Skip to main content

Child Centered Divorce

The caring support you need if you're a parent who's facing ... going through ... or moving on after divorce!
  - Divorce and Co-Parenting
  - Parenting Children of Divorce
  - Dating as a Divorced Parent

Created by Rosalind Sedacca, CDC

Slider

Divorce Is Tough — Even Tougher on Teens

Divorce Is Tough — Even Tougher on Teens!
Divorce Is Tough -- Even Tougher on Teens! By Rosalind Sedacca, CDC We all know divorce is tough on families. Everyone is affected, especially the children. In most cases, the older the children, the more complex the reaction and more difficult the adaptation. There are many reasons why. Older children have a longer history in the former family unit, regardless of how healthy or toxic it has been. Perhaps they remember better times when Mom and Dad interacted with them and each other with more joy and harmony. Even if there were no good times to look back upon, older children were accustomed to the existing family dynamic, knew their place in the structure, and felt a sense of comfort in "what is. Resisting change is a natural part of being human. For teenagers that resistance is compounded by a tendency to test boundaries and rock the status quo. Divorce or

Read More

Misunderstanding your child’s emotional

Misunderstanding your child’s emotional awareness after divorce – teens, too!
One common error divorced parents make is misunderstanding the stage of development their kids and teens are at which can lead to unrealistic expectations. Too often parents will assume that their child possesses a better handle on their emotions and a deeper understanding of human nature than is really possible at their age -- even for teenagers. So when their child acts out or otherwise misbehaves, it’s easy to misconstrue their intentions. Here's help for when your child’s behavior post-divorce doesn’t live up to your expectations.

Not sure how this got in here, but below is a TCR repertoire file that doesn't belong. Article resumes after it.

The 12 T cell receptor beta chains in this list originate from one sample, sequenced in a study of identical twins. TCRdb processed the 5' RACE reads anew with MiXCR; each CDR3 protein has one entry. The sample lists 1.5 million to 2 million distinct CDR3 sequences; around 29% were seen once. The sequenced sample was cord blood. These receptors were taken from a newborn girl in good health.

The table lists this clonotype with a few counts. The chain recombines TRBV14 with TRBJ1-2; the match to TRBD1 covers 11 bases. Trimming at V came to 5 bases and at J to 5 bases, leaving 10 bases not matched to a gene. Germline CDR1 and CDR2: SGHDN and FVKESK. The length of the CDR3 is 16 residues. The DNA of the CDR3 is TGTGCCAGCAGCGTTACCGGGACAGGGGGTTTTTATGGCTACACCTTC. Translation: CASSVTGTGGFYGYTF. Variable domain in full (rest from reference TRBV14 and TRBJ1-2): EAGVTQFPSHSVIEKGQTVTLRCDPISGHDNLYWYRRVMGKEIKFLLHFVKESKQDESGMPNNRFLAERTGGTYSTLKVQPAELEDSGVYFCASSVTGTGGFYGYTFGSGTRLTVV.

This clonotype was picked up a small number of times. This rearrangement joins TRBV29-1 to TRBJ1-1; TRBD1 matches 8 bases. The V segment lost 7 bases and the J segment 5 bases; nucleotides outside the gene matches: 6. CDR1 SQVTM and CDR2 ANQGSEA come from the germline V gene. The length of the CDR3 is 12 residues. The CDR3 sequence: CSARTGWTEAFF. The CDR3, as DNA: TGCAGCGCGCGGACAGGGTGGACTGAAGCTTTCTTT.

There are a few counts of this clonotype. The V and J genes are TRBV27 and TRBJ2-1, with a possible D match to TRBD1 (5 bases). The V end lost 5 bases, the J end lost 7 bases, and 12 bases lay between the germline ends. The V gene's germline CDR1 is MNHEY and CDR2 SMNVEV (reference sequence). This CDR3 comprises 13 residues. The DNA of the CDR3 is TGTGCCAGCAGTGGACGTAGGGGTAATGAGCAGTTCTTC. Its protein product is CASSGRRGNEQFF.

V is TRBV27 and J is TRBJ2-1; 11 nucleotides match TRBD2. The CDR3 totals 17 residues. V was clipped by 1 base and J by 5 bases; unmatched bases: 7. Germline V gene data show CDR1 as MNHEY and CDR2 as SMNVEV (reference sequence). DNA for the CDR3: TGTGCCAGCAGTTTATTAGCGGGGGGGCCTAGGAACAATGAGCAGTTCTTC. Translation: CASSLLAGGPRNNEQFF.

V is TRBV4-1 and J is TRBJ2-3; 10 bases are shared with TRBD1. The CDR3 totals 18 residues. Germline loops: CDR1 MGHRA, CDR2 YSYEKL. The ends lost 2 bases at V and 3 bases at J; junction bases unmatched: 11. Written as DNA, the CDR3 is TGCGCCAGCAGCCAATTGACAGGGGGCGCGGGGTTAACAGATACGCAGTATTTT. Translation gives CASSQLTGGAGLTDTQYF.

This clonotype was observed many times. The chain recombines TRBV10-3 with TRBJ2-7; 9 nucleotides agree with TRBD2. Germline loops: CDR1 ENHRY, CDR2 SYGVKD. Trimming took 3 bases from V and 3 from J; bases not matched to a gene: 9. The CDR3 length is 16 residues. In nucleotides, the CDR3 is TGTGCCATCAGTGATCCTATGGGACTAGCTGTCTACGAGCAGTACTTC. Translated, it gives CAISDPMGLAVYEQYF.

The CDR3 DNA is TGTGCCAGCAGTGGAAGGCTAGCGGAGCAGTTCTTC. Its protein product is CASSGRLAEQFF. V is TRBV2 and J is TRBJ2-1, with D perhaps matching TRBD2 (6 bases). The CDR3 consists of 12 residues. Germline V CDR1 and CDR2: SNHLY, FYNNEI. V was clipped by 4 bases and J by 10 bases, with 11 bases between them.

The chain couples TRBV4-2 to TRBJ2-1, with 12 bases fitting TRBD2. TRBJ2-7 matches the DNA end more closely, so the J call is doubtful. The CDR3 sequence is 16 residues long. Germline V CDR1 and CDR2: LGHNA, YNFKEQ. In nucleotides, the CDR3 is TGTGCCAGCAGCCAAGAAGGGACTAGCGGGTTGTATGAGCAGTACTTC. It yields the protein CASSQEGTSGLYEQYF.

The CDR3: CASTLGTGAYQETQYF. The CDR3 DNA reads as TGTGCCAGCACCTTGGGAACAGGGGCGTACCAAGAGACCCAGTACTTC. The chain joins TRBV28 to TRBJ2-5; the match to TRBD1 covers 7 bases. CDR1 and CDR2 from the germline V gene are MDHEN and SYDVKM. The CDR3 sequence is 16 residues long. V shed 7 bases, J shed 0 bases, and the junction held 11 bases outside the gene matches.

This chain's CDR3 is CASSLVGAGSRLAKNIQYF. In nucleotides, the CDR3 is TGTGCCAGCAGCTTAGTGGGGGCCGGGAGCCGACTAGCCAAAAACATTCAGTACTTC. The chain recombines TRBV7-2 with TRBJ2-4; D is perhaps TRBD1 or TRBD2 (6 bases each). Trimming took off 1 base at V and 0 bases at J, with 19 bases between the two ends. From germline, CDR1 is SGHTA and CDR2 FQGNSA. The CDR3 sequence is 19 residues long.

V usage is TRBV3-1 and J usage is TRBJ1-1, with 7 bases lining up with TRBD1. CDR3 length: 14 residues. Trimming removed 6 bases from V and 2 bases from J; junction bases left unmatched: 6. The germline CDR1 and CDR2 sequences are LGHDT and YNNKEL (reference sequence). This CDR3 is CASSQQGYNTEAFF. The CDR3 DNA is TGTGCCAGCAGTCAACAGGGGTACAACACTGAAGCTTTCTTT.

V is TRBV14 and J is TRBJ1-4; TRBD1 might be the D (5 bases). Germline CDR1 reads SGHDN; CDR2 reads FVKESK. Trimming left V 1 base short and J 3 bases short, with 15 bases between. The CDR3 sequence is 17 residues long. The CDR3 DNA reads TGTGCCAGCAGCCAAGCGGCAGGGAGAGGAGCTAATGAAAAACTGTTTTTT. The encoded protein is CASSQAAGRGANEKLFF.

Teenagers Challenged by the Maria Shrive...

Teenagers Challenged by the Maria Shriver/Arnold Schwarzenegger Divorce
?????By Rosalind Sedacca, CCT Imagine going through your divorce with billions of people around the world following your every move. That’s the reality Maria Shriver and Arnold Schwarzenegger faced as they explored the options for their family after divorce. For the Child-Centered Divorce community, this very public marital crisis reminds us of a crucial point. Fame, money and power in no way shield a family from the hurt, fears and insecurities that come with a pending separation or divorce. Our focus moves to the children and how they can best be helped to survive and ultimately thrive after a marriage is dissolved. In the Schwarzenegger family, those children were teens. Often divorcing parents put all their attention on helping their younger children cope while assuming their teenager will understand and adapt. Unfortunately studies have shown that in many cases teens will deal with divorce in more self-destructive and dangerous ways

Read More